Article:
The Critical Response to George Eliot

The Critical Response to George Eliot

The Critical Response to George Eliot

The Critical Response to George Eliot

Synopsis

George Eliot is one of the most important women novelists of the 19th century. Throughout her writings, she explores the interconnectedness of the self and society. This theme of interconnectedness creates the social, psychological, and religious worlds of her fictional communities. The essays assembled in this book represent the best criticism of her works from the 19th century to the present.

Excerpt

Critical Raponses in Arts and Letters is designed to present a documentary history of highlights in the critical reception to the body of work of writers and artists and to individual works that are generally considered to be of major importance. The focus of each volume in this series is basically historical. The introductions to each volume are themselves brief histories of the critical response an author, artist, or individual work has received. The response is then further illustrated by reprinting a strong representation of the major critical reviews and articles that have collectively produced the author's, artist's, or work's critical reputation.

The scope of Critical Responses in Arts and Letters knows no chronological or geographical boundaries. Volumes under preparation include studies of individuals from around the world and in both contemporary and historical periods.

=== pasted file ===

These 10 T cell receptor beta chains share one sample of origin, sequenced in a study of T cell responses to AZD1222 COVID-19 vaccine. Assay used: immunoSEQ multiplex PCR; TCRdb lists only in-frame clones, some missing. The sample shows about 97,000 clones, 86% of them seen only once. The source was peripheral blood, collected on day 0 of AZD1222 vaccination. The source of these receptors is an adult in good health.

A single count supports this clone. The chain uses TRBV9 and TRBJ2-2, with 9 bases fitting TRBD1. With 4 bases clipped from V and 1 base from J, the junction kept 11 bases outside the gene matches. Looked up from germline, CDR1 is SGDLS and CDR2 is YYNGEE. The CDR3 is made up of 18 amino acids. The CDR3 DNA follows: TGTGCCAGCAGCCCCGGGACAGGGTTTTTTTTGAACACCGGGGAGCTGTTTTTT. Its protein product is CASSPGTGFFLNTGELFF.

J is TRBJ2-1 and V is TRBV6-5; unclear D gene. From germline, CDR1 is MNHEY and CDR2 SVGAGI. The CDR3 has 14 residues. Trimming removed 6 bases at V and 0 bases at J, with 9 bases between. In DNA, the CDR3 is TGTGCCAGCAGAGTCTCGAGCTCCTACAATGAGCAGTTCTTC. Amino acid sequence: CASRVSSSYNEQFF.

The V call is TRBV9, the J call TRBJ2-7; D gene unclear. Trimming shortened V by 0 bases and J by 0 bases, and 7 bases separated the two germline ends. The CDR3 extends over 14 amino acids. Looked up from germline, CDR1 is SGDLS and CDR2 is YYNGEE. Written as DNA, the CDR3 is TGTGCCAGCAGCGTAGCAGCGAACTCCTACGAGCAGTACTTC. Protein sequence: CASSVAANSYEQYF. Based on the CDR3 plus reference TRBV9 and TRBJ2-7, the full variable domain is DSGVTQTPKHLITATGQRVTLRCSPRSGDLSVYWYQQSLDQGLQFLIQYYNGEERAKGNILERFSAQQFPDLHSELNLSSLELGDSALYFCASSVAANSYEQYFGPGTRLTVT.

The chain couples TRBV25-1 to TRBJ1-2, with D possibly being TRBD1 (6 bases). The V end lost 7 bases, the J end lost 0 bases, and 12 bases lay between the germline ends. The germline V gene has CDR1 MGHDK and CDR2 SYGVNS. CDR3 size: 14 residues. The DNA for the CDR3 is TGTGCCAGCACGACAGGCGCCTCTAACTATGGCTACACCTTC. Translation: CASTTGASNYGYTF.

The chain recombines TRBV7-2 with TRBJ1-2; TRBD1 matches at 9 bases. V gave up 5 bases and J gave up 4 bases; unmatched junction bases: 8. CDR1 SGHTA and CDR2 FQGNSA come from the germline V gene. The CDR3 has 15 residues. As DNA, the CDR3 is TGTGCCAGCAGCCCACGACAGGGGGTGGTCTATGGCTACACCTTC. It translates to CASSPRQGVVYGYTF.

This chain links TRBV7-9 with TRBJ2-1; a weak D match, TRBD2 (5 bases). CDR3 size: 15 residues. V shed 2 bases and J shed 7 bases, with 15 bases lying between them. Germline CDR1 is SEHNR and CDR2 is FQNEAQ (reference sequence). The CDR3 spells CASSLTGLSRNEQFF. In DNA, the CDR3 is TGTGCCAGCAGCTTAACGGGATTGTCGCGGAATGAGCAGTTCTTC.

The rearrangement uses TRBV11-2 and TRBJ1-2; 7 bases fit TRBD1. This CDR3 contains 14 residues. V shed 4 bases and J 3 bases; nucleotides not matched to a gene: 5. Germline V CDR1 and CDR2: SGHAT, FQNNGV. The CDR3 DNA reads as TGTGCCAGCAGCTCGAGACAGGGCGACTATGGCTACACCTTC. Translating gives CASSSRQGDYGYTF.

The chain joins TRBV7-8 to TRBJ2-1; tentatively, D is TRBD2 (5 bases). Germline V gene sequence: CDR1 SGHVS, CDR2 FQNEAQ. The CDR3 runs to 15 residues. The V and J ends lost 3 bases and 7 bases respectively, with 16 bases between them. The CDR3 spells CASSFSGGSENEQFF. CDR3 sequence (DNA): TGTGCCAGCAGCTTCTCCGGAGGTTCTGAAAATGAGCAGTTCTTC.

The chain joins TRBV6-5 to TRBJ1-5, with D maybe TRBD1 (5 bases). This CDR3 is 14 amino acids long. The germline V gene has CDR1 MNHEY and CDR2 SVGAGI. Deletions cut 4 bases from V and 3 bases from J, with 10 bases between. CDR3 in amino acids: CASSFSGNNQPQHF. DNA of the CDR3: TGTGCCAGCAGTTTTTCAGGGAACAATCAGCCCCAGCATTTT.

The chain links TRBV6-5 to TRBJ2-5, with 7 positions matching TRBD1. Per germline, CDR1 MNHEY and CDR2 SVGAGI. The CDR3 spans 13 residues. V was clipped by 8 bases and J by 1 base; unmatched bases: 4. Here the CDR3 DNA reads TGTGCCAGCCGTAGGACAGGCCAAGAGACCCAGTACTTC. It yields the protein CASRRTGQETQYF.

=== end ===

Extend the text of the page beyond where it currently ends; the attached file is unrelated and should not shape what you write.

Each volume is the work of an individual editor, who surveys the entire body of criticism on a single author, artist, or work. The editor then selects the best material to depict the critical response received by an author or artist over his/her entire career. Documents produced by the author or artist may also be included when the editor finds that they are necessary to a full understanding of the materials at hand. In circumstances where previous, isolated volumes of criticism on a particular individual or work exist, the editor carefully selects material that better reflects the nature and directions of the critical response over time.

In addition to the introduction and the documentary section, the editor of each volume is free to solicit new essays on areas that may not have been adequately dealt with in previous criticism. Also, for volumes on living writers and artists, new interviews may be included, again at the discretion of the volume's editor. The volumes also provide a supplementary bibliography and are fully indexed.

While each volume in Critical Responses to Arts and Letters is unique, it is also hoped that in combination they form a useful, documentary history of the critical response to the arts, and one that can be easily and profitably employed by students and scholars.

Cameron Northouse . . .

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